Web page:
Autonomous systems in the aeronautics sector

There is no doubt that the aeronautics world is currently immersed in a transition to more automatic vehicles. The development of growing levels of autonomy, designed to lighten the tasks of pilots and operators, is now a constant feature of the main sector projects; this trend is only likely to increase in the coming decades.


What exactly is autonomy? System autonomy could be defined as its capacity for acting according to its own objectives, precepts, internal states and knowledge with no human intervention from outside said system. This tells us that autonomous systems are not limited only to robots or unmanned vehicles, popularly known as drones; this definition in fact includes any automatic function that might cut down the workload or help the human in charge of the vehicle. Commercial aircraft are nowadays fitted with a high level of automation during all flight phases. In the military field systematic attempts are now being made to automate more and more functions. Witness the Auto-GCAS[1], which, fitted to F-16 fighters since 2014, can take over control of the aircraft in the event of pilot disorientation or the plane suddenly diving towards the ground. This system  has already saved lives.

The autonomy boom in the aeronautics sector is by now clear and obvious, especially in the military area. Small wonder, in view of the advantages of these systems. Platforms with high levels of autonomy can operate in an environment with poor or restricted communications, greatly reducing the dependence on remote control stations. This capability, together with the greater range, is one of the key attributes when operating in hostile territory. As autonomy levels increase it will morph from the classic individual remote-control operational model into a swarm concept in which a single pilot will control more than one vehicle at once. This swarm concept will increase the battlefield presence while cutting down the number of imperiled lives and boosting coordination, intelligence and decision-making speed.

Military use of unmanned aircraft has been fairly commonplace for some years now. It is by no means rare for UAVs to cooperate with manned aircraft when working together on a common goal. These vehicles are not usually connected up to each other, however; they operate individually. Missions of this type could boost their chances of success if the manned and unmanned aircraft actively collaborated, applying the concept that has come to be known as Manned-Unmanned Teaming (MUT). This involves harnessing the team-working capacity of several manned and unmanned aircraft working as a single system (system of systems) so that the actions of each can affect the rest of the team.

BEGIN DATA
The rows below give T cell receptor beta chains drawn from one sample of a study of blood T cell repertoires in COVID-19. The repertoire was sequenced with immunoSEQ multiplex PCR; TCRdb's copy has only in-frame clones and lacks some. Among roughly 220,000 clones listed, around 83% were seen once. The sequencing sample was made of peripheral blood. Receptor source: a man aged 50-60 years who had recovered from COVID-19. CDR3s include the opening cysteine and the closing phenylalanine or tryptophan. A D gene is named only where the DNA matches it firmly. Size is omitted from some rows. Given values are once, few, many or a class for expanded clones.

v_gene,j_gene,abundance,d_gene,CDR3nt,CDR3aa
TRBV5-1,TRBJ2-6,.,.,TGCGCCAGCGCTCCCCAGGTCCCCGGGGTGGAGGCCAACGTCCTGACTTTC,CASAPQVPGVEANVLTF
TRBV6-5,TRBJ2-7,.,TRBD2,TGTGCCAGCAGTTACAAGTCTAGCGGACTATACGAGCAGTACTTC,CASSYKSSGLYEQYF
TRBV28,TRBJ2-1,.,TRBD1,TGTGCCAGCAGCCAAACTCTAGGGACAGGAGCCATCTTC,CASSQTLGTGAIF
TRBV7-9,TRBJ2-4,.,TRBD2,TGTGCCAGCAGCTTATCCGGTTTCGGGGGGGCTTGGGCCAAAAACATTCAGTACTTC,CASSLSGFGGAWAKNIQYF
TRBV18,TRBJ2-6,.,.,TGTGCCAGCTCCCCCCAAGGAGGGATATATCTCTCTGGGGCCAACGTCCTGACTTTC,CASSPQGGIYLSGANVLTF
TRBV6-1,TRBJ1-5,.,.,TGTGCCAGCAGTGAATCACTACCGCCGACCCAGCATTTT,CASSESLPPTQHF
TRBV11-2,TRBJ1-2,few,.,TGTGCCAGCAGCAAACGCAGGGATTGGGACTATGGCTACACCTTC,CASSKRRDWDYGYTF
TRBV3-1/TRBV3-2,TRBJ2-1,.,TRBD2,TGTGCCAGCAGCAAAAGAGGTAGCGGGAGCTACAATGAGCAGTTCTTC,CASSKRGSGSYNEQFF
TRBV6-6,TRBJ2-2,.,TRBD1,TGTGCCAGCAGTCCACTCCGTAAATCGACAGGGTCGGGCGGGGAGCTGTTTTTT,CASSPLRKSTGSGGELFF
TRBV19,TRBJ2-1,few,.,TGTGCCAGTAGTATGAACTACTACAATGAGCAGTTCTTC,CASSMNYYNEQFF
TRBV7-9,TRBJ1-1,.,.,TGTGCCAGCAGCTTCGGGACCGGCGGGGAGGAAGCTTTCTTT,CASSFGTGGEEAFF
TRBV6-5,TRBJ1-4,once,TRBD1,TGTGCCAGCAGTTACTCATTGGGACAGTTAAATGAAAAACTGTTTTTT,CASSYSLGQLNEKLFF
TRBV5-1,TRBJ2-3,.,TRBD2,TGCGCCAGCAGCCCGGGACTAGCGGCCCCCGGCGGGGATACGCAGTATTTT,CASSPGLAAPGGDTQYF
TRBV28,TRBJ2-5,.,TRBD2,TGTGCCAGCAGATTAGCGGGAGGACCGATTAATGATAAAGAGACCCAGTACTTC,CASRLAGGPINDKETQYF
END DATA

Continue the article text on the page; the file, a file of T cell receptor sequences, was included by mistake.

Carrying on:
MUT capabilities are crucial when it comes to boosting mission efficiency. They will enable UAVs to take on new mission roles such as a decoy to draw off enemy fire from manned aircraft, or advanced sensor, providing manned aircraft with intelligence on dangerous scenarios. For this collaboration capacity to be total, these roles need to be dynamic, with the possibility of reallocation between team members in the event of mission changes or loss of assets. The takeup of MUT will therefore be vital to mission success in ever-changing scenarios.

Although active collaboration between manned and unmanned aircraft still seems to be some way off, there are already projects underway to test the mettle of the first developments in this field. The United States’ Air Force Research Laboratory managed to demonstrate the formation flying capability of manned and unmanned aircraft in 2017 flight trials called Have Raider. These trials also achieved a dynamic mission adjustment: an unplanned threat was simulated that the team had to be capable of detecting and then tweaking mission priorities so that the unmanned aircraft could break formation, eliminate the threat and then join up again. Another interesting test was carried out by DARPA[2] in 2011. In this flight trial two unmanned aircraft, namely a NASA Global Hawk and Northrop Grumman’s Proteus prototype, successfully flew at a height of 45,000 feet with a distance between them of only 40 feet, a necessary capability for future implementation of autonomous air-to-air refueling. Another noteworthy test along similar lines was the flight test campaign completed by Airbus at the start of this very year, trying out its fully automatic air-to-air refueling system.

Some dissenting voices have been raised against the growing levels of autonomy, stressing the huge technological leap that will be necessary. Nonetheless, recent years have seen feats that we would not so long ago have dismissed as a pipedream. We at GMV are working to increase aeronautics safety by means of autonomous systems and functions, well aware of the difficulties posed by the development of these new technologies, but determined to form part of the sector’s future.

Author: Miguel Morgado Martín

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